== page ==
Acrilica, the first golden medal for Joe Colombo
Cesare ‘Joe’ Colombo was a designer for only 10 years, but his huge talent enabled him to win more international design awards than most designers in a lifetime. Together with his brother, Gianni, he received his first Medaglia d’Oro for a lamp at the XIIIth Trienniale in Milan in 1964, only two years after starting his own studio for interior design and architecture. The prize was awarded for their transparent table lamp Model 281, produced by Oluce. The lamp is called Acrilica, because its striking and expressive curved shape is made of acrylic.
Joe Colombo (1930-1971) grew up under circumstances ideal for a future designer. His musically-talented mother encouraged her children to spend their childhood drawing and making Meccano constructions. His father was an industrialist who owned a factory that produced electrical appliances. In 1958, illness forced him to hand over the business to his sons, giving Joe the opportunity to use the factory as an experimental space for the latest production techniques and materials. These active formative years later allowed Joe Colombo’s creative and innovate mind to flourish.
Early in 1962, when he was 31 years old and 10 years before he passed away, Joe Colombo opened a design studio in Milan. Here he worked on architectural commissions, mostly interiors for ski lodges and mountain hotels, but also on product design. One of his first and most successful designs was the transparent table lamp Acrilica, which was produced by Oluce in the opening year of his design studio.
This design of the Acrilica was developed based on a concept previously used for the design of the entrance hall of Hotel Pontinental in Sardinia. In this hotel Joe Colombo used the perspective of a counter-ceiling to produce a particular mode of indirect lighting and prisms that reflected and refracted the light. Unfortunately, we were not able to find a picture of the design.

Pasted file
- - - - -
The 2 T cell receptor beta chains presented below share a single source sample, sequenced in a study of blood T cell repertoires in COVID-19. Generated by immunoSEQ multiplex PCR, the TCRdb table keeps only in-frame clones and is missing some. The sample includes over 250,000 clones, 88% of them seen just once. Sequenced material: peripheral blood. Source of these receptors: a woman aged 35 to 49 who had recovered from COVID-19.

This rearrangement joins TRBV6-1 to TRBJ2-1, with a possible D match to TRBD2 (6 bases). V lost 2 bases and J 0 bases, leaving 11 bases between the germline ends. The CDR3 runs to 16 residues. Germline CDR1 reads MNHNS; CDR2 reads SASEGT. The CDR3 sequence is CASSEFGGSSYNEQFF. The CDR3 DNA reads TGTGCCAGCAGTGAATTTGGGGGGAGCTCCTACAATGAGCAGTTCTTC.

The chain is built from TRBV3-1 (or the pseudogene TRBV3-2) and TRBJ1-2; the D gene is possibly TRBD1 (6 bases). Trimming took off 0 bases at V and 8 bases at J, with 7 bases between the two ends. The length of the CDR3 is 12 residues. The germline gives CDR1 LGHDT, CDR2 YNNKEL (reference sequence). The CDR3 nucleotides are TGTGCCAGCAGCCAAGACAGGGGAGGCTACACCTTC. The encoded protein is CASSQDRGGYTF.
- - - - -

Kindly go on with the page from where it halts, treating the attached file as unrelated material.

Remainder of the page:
The lamp was made of methacrylate (PMMA), more commonly known as acrylic or acrylic glass or by trade names Plexiglas or Perspex, among several others.
The production process seems rather straightforward. The material first gets heated, then pressed in order to get the proper shape. Finally, it is finished by means of polishing.
It was nevertheless very difficult to make the lamp, we are told by Michele Moro, production technician for Oluce in 1962. In a video on the website of Oluce he says: “The design was very difficult to make, due to the thickness of the material. It took months of work before we managed to get this curve, as we couldn’t get the light to come out the way we wanted.” But also after the development phase it remained challenging to produce it, as Michel Moro indicated: “Every time you try to bend, cut or clean the lamp new problems crop up.”
Methacrylate is often used instead of glass, as it is lighter than regular glass and it allows superior transmission of light. Exactly these intrinsic characteristics of the material lead to the design of the lamp. Thanks to the conductive properties of acrylic, light emitted from a hidden source in the painted steel base of the lamp is moved along the transparent curve and eventually gives off both direct and ambient light. As a result, it is just as if the light is climbing up. Or as Franco Lettera, former production manager of Oluce, expresses in the video: “This lamp somehow anticipated how fibre optics would work, in other words the principle of taking light from one end and transporting it to the other.”
The Acrilica table lamp was Joe Colombo first masterpiece in lighting and in our humble opinion he fully deserved the Medaglia d’Oro at the Triennale in Milano, as the construction of the lamp is innovative and beautiful at the same time.
Fortunately for us, his inspiration was far from gone after having designed the Acrilica; many famous and prize-winning lamps would follow. We can’t promise we won’t be writing more about him in future nor will we eliminate the possibility of having a lamp designed by Joe Colombo in our shop (at least once in a while).
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- Literature: 'Oluce di Giuseppe Ostuni. Ein Werkverzeichnis / A catalogue raisonné' by Thomas Braeunige. Publisher: Lumi Press, Berlin.
Unless otherwise stated, all material is sourced and/or generated internally. All rights reserved.
- Text: Palainco, Koos Logger & Ingrid Stadler.
- Image sources: Catalogo Diseno, MoMA, Oluce & the Palainco Archive
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Published on: 18 September 2018